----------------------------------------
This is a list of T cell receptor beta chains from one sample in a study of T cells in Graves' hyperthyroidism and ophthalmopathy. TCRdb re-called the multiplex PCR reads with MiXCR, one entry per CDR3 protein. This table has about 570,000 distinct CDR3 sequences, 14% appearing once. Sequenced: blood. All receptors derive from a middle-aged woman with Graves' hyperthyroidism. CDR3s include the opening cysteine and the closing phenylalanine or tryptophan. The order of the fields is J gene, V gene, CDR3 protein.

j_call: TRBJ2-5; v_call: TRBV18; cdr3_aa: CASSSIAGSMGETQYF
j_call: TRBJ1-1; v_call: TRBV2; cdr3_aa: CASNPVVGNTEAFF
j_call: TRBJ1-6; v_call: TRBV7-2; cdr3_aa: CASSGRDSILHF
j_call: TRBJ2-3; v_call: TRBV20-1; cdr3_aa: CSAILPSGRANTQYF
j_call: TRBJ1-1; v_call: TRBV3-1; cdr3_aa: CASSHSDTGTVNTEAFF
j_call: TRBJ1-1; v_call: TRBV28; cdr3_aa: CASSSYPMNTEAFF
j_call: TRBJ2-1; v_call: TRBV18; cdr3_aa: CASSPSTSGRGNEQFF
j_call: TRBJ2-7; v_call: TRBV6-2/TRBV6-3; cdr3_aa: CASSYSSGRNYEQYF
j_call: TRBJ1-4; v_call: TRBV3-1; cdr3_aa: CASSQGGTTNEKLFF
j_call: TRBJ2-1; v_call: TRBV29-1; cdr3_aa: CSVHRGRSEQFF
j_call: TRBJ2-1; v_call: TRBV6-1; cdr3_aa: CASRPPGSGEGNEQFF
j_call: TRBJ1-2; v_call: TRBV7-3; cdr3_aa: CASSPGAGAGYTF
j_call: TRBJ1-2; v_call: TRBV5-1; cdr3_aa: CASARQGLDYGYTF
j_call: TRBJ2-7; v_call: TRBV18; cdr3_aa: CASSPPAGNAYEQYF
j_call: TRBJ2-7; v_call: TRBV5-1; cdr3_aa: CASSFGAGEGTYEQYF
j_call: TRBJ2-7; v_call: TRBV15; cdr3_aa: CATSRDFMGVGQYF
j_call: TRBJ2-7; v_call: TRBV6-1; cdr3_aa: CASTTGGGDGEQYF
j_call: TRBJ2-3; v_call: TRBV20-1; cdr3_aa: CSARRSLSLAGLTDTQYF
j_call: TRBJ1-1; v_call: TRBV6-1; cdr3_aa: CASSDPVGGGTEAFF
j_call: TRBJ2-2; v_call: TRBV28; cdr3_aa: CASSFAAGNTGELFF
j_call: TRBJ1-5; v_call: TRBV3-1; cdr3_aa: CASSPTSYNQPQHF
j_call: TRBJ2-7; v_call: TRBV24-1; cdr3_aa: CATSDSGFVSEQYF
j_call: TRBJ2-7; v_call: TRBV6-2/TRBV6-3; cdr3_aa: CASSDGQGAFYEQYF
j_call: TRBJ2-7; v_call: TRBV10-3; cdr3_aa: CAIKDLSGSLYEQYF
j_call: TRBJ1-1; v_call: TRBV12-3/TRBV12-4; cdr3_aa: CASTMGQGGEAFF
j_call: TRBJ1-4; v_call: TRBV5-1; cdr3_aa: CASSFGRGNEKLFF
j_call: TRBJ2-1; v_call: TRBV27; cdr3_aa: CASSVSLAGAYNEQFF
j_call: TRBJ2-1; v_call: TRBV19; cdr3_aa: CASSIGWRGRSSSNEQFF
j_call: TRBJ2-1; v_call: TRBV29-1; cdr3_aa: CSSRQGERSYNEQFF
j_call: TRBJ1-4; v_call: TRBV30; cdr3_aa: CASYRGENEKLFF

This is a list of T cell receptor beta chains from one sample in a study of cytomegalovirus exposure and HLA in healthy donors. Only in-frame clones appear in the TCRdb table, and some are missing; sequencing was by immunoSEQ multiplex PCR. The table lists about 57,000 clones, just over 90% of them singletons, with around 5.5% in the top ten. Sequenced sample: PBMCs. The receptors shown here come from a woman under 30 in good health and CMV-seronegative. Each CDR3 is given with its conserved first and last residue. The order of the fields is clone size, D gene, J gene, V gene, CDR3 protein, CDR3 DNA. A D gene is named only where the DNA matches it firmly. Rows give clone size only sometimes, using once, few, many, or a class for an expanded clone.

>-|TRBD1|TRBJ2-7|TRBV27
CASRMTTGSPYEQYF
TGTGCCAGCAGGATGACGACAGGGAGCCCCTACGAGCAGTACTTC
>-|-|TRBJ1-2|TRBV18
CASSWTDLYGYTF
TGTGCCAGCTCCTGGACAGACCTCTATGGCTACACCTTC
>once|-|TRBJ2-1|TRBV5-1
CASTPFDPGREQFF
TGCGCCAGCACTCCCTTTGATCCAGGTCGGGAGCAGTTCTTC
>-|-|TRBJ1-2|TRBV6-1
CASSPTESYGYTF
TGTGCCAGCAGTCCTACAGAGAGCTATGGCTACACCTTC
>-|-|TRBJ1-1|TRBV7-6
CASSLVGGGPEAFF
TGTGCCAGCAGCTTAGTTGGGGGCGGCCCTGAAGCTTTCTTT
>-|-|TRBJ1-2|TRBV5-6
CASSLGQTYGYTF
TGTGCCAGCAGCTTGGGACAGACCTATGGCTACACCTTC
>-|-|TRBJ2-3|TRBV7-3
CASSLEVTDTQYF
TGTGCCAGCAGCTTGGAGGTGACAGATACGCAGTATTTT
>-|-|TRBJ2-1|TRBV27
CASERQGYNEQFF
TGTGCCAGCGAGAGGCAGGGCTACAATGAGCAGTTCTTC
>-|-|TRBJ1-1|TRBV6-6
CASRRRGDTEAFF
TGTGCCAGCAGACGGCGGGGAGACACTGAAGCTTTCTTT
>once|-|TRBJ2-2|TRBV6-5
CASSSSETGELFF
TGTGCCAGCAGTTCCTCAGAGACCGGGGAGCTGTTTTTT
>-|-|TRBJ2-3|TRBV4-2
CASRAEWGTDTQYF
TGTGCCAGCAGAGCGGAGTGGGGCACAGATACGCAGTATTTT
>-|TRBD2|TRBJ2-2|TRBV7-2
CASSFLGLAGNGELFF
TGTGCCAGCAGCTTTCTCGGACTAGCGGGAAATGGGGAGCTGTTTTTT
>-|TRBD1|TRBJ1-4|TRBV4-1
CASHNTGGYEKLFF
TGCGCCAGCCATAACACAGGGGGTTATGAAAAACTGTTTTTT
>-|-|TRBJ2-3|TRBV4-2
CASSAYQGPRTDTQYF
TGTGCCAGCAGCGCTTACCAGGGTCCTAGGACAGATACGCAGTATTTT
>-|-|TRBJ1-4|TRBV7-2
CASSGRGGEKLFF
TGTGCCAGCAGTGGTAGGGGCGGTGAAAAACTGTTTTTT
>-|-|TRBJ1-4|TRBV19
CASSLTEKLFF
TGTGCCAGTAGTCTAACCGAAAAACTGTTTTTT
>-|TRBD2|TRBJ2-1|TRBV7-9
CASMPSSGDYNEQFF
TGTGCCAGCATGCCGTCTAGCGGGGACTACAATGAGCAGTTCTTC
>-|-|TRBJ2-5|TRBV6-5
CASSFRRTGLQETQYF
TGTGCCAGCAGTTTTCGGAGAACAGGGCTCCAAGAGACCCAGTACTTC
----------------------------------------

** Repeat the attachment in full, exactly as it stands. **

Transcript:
This is a list of T cell receptor beta chains from one sample in a study of T cells in Graves' hyperthyroidism and ophthalmopathy. TCRdb re-called the multiplex PCR reads with MiXCR, one entry per CDR3 protein. This table has about 570,000 distinct CDR3 sequences, 14% appearing once. Sequenced: blood. All receptors derive from a middle-aged woman with Graves' hyperthyroidism. CDR3s include the opening cysteine and the closing phenylalanine or tryptophan. The order of the fields is J gene, V gene, CDR3 protein.

j_call: TRBJ2-5; v_call: TRBV18; cdr3_aa: CASSSIAGSMGETQYF
j_call: TRBJ1-1; v_call: TRBV2; cdr3_aa: CASNPVVGNTEAFF
j_call: TRBJ1-6; v_call: TRBV7-2; cdr3_aa: CASSGRDSILHF
j_call: TRBJ2-3; v_call: TRBV20-1; cdr3_aa: CSAILPSGRANTQYF
j_call: TRBJ1-1; v_call: TRBV3-1; cdr3_aa: CASSHSDTGTVNTEAFF
j_call: TRBJ1-1; v_call: TRBV28; cdr3_aa: CASSSYPMNTEAFF
j_call: TRBJ2-1; v_call: TRBV18; cdr3_aa: CASSPSTSGRGNEQFF
j_call: TRBJ2-7; v_call: TRBV6-2/TRBV6-3; cdr3_aa: CASSYSSGRNYEQYF
j_call: TRBJ1-4; v_call: TRBV3-1; cdr3_aa: CASSQGGTTNEKLFF
j_call: TRBJ2-1; v_call: TRBV29-1; cdr3_aa: CSVHRGRSEQFF
j_call: TRBJ2-1; v_call: TRBV6-1; cdr3_aa: CASRPPGSGEGNEQFF
j_call: TRBJ1-2; v_call: TRBV7-3; cdr3_aa: CASSPGAGAGYTF
j_call: TRBJ1-2; v_call: TRBV5-1; cdr3_aa: CASARQGLDYGYTF
j_call: TRBJ2-7; v_call: TRBV18; cdr3_aa: CASSPPAGNAYEQYF
j_call: TRBJ2-7; v_call: TRBV5-1; cdr3_aa: CASSFGAGEGTYEQYF
j_call: TRBJ2-7; v_call: TRBV15; cdr3_aa: CATSRDFMGVGQYF
j_call: TRBJ2-7; v_call: TRBV6-1; cdr3_aa: CASTTGGGDGEQYF
j_call: TRBJ2-3; v_call: TRBV20-1; cdr3_aa: CSARRSLSLAGLTDTQYF
j_call: TRBJ1-1; v_call: TRBV6-1; cdr3_aa: CASSDPVGGGTEAFF
j_call: TRBJ2-2; v_call: TRBV28; cdr3_aa: CASSFAAGNTGELFF
j_call: TRBJ1-5; v_call: TRBV3-1; cdr3_aa: CASSPTSYNQPQHF
j_call: TRBJ2-7; v_call: TRBV24-1; cdr3_aa: CATSDSGFVSEQYF
j_call: TRBJ2-7; v_call: TRBV6-2/TRBV6-3; cdr3_aa: CASSDGQGAFYEQYF
j_call: TRBJ2-7; v_call: TRBV10-3; cdr3_aa: CAIKDLSGSLYEQYF
j_call: TRBJ1-1; v_call: TRBV12-3/TRBV12-4; cdr3_aa: CASTMGQGGEAFF
j_call: TRBJ1-4; v_call: TRBV5-1; cdr3_aa: CASSFGRGNEKLFF
j_call: TRBJ2-1; v_call: TRBV27; cdr3_aa: CASSVSLAGAYNEQFF
j_call: TRBJ2-1; v_call: TRBV19; cdr3_aa: CASSIGWRGRSSSNEQFF
j_call: TRBJ2-1; v_call: TRBV29-1; cdr3_aa: CSSRQGERSYNEQFF
j_call: TRBJ1-4; v_call: TRBV30; cdr3_aa: CASYRGENEKLFF

This is a list of T cell receptor beta chains from one sample in a study of cytomegalovirus exposure and HLA in healthy donors. Only in-frame clones appear in the TCRdb table, and some are missing; sequencing was by immunoSEQ multiplex PCR. The table lists about 57,000 clones, just over 90% of them singletons, with around 5.5% in the top ten. Sequenced sample: PBMCs. The receptors shown here come from a woman under 30 in good health and CMV-seronegative. Each CDR3 is given with its conserved first and last residue. The order of the fields is clone size, D gene, J gene, V gene, CDR3 protein, CDR3 DNA. A D gene is named only where the DNA matches it firmly. Rows give clone size only sometimes, using once, few, many, or a class for an expanded clone.

>-|TRBD1|TRBJ2-7|TRBV27
CASRMTTGSPYEQYF
TGTGCCAGCAGGATGACGACAGGGAGCCCCTACGAGCAGTACTTC
>-|-|TRBJ1-2|TRBV18
CASSWTDLYGYTF
TGTGCCAGCTCCTGGACAGACCTCTATGGCTACACCTTC
>once|-|TRBJ2-1|TRBV5-1
CASTPFDPGREQFF
TGCGCCAGCACTCCCTTTGATCCAGGTCGGGAGCAGTTCTTC
>-|-|TRBJ1-2|TRBV6-1
CASSPTESYGYTF
TGTGCCAGCAGTCCTACAGAGAGCTATGGCTACACCTTC
>-|-|TRBJ1-1|TRBV7-6
CASSLVGGGPEAFF
TGTGCCAGCAGCTTAGTTGGGGGCGGCCCTGAAGCTTTCTTT
>-|-|TRBJ1-2|TRBV5-6
CASSLGQTYGYTF
TGTGCCAGCAGCTTGGGACAGACCTATGGCTACACCTTC
>-|-|TRBJ2-3|TRBV7-3
CASSLEVTDTQYF
TGTGCCAGCAGCTTGGAGGTGACAGATACGCAGTATTTT
>-|-|TRBJ2-1|TRBV27
CASERQGYNEQFF
TGTGCCAGCGAGAGGCAGGGCTACAATGAGCAGTTCTTC
>-|-|TRBJ1-1|TRBV6-6
CASRRRGDTEAFF
TGTGCCAGCAGACGGCGGGGAGACACTGAAGCTTTCTTT
>once|-|TRBJ2-2|TRBV6-5
CASSSSETGELFF
TGTGCCAGCAGTTCCTCAGAGACCGGGGAGCTGTTTTTT
>-|-|TRBJ2-3|TRBV4-2
CASRAEWGTDTQYF
TGTGCCAGCAGAGCGGAGTGGGGCACAGATACGCAGTATTTT
>-|TRBD2|TRBJ2-2|TRBV7-2
CASSFLGLAGNGELFF
TGTGCCAGCAGCTTTCTCGGACTAGCGGGAAATGGGGAGCTGTTTTTT
>-|TRBD1|TRBJ1-4|TRBV4-1
CASHNTGGYEKLFF
TGCGCCAGCCATAACACAGGGGGTTATGAAAAACTGTTTTTT
>-|-|TRBJ2-3|TRBV4-2
CASSAYQGPRTDTQYF
TGTGCCAGCAGCGCTTACCAGGGTCCTAGGACAGATACGCAGTATTTT
>-|-|TRBJ1-4|TRBV7-2
CASSGRGGEKLFF
TGTGCCAGCAGTGGTAGGGGCGGTGAAAAACTGTTTTTT
>-|-|TRBJ1-4|TRBV19
CASSLTEKLFF
TGTGCCAGTAGTCTAACCGAAAAACTGTTTTTT
>-|TRBD2|TRBJ2-1|TRBV7-9
CASMPSSGDYNEQFF
TGTGCCAGCATGCCGTCTAGCGGGGACTACAATGAGCAGTTCTTC
>-|-|TRBJ2-5|TRBV6-5
CASSFRRTGLQETQYF
TGTGCCAGCAGTTTTCGGAGAACAGGGCTCCAAGAGACCCAGTACTTC